Views on improving the integrity of global capital markets
18 August 2017

Initiatives Focused on ESG Reporting Are Making Progress, But There Is More to Do

Posted In: ESG

There is an increasing acknowledgment, albeit with varied viewpoints across different parts of the world, that investors should identify and analyze any environmental, social, and governance (ESG) factors that could impact the value creation and risk profile of companies and integrate these factors into their investment process. Evidence supporting the relevance of this type of information for investors continues to grow — see, for example, the Bank of America study ESG Part II: A Deeper Dive, Cornerstone Capital Group study At the Intersection: Where ESG matters to Factor Investing, or Accounting Review Journal article “Corporate Sustainability: First Evidence of Materiality.”

In tandem, the integration of ESG information into investment analysis depends on the extent to which companies’ disclosures effectively convey useful information (i.e., material for investment decision making, reliable and unbiased, accessible, comparable). There is also a general acknowledgment that the current poor quality of reporting of ESG factors is an impediment to their use. For example, in 2015, CFA Institute reported in Environment, Social, and Governance Issues in Investing: A Guide for Investment Professionals that there was limited use by investors of current disclosures related to “environment” factors. In a similar vein, recent publications (Harvard Business School survey, Ernst & Young (EY) report, CPA Canada’s study on climate-related disclosures, US Sustainability Accounting Standards Board’s (SASB’s) State of Disclosure Report — 2016) elaborate on the gap that exists between information that can be useful for investors versus the state of existing company disclosures. These varied studies help build a strong case for improving ESG reporting, particularly considering, as pointed out in the EY report, that the annual report is the most important source of non-financial information, albeit one of many.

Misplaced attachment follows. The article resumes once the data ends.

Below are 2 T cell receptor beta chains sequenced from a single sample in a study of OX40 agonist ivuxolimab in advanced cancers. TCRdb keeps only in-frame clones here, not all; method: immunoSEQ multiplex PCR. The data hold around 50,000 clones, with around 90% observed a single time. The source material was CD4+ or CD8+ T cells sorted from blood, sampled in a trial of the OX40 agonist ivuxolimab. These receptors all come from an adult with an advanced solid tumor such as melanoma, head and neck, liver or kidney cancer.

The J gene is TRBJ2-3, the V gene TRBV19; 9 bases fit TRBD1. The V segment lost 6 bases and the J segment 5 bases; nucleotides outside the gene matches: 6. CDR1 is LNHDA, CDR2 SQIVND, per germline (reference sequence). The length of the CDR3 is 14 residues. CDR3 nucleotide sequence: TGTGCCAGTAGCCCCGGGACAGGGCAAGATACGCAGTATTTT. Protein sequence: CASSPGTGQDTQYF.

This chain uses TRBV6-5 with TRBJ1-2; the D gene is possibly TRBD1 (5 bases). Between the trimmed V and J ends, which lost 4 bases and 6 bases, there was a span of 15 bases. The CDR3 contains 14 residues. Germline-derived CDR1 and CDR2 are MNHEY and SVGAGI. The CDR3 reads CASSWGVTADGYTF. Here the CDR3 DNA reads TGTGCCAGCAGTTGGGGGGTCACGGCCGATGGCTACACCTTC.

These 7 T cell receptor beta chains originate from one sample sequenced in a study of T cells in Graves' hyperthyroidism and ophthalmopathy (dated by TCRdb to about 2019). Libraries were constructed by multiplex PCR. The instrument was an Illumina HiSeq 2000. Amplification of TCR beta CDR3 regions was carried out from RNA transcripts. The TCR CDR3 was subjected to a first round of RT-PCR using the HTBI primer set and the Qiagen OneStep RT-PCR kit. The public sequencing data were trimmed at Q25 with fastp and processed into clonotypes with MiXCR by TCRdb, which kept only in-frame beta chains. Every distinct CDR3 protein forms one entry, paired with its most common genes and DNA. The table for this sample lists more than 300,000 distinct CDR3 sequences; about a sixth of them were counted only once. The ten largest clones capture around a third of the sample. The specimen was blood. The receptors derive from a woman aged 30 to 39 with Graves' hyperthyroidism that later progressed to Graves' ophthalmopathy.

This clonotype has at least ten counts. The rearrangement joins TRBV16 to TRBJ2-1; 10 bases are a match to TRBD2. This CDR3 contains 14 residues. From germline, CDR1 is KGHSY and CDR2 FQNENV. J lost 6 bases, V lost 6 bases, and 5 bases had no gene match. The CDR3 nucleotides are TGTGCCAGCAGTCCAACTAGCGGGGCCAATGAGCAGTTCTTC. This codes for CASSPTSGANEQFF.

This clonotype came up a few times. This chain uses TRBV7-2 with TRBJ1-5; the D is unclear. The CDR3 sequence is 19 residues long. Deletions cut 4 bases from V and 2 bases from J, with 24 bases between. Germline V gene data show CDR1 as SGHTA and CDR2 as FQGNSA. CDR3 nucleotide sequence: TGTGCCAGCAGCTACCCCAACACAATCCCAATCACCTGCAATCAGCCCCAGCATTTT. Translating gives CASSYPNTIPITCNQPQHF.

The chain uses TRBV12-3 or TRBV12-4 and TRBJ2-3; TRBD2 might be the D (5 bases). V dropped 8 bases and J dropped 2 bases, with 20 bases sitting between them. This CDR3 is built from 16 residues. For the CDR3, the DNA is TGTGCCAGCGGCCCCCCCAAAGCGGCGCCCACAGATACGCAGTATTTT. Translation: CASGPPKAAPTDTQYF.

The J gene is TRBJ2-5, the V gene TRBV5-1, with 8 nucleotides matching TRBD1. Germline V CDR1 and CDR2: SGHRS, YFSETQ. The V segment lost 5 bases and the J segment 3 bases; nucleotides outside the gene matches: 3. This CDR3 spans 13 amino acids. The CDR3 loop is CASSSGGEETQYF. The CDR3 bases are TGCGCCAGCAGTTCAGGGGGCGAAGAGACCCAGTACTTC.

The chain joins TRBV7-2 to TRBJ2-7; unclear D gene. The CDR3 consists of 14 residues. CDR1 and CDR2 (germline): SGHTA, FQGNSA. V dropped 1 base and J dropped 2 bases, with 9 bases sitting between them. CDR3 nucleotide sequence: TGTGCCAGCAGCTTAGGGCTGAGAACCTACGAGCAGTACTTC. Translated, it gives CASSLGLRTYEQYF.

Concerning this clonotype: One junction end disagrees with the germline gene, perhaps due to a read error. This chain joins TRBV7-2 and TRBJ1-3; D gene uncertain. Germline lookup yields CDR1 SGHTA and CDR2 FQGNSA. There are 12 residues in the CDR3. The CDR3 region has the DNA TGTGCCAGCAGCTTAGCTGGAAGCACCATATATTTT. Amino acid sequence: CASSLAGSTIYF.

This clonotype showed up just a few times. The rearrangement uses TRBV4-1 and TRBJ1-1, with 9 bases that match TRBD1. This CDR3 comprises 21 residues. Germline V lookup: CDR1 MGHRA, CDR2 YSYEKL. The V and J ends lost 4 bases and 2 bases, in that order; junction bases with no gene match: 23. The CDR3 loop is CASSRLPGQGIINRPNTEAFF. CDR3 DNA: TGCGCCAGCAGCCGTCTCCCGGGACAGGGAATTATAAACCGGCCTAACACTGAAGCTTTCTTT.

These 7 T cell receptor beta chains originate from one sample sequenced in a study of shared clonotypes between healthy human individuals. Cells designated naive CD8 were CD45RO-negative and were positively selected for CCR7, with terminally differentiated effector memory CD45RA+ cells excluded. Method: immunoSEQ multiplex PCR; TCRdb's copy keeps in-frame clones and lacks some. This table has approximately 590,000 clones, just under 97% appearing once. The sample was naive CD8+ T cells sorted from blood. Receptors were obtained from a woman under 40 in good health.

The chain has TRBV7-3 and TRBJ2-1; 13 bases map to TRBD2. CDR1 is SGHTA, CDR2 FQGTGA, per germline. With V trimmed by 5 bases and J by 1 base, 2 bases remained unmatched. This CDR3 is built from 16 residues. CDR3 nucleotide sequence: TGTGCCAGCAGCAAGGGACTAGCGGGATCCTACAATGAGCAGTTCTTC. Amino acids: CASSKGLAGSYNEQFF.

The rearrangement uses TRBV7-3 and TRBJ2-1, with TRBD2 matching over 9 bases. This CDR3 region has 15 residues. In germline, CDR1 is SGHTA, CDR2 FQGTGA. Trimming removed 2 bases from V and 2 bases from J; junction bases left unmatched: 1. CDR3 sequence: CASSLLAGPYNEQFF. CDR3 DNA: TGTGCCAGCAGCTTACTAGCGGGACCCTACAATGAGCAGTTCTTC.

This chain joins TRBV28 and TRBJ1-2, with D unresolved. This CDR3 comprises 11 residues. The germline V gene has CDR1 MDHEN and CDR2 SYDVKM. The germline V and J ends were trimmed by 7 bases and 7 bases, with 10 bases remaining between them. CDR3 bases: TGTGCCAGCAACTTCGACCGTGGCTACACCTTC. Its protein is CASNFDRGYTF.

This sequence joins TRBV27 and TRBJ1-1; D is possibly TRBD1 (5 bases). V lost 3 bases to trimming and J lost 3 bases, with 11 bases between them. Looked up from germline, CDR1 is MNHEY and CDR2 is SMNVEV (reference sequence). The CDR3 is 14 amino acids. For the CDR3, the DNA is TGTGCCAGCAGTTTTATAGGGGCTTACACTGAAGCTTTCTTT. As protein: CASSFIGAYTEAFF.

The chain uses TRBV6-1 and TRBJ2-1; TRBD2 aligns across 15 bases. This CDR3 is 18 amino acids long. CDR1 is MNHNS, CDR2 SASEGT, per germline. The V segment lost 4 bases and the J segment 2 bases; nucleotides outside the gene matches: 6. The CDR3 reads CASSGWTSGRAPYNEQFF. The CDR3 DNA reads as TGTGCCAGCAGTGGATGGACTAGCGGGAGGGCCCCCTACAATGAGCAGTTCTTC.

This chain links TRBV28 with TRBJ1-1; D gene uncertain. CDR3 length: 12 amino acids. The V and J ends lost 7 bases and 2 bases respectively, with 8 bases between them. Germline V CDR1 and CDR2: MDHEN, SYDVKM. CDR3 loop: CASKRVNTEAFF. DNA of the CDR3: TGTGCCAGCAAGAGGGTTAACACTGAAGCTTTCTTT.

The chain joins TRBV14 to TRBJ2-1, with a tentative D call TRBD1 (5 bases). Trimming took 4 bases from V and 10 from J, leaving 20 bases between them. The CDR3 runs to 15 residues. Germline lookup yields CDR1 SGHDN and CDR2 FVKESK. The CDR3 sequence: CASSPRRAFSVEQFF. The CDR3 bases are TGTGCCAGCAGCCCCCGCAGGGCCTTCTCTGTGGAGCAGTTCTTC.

Key ESG Reporting Developments

There are several global ESG-related reporting initiatives, including the International Integrated Reporting Council (IIRC) and Global Reporting Initiative (GRI) as well as the Climate Disclosures Standard Board (CDSB), which is associated with the Carbon Disclosure Project (CDP). The IIRC’s six-capital (financial, social and relationship, human, intellectual, productive, and natural) integrated reporting framework focuses on value creation and it includes, but is not restricted to, sustainability reporting factors (natural, social, and relationship capitals). GRI is primarily focused on sustainability reporting. The CDSB framework sets out principles and requirements for integrating climate change and natural capital information into mainstream reports based on existing accounting requirements.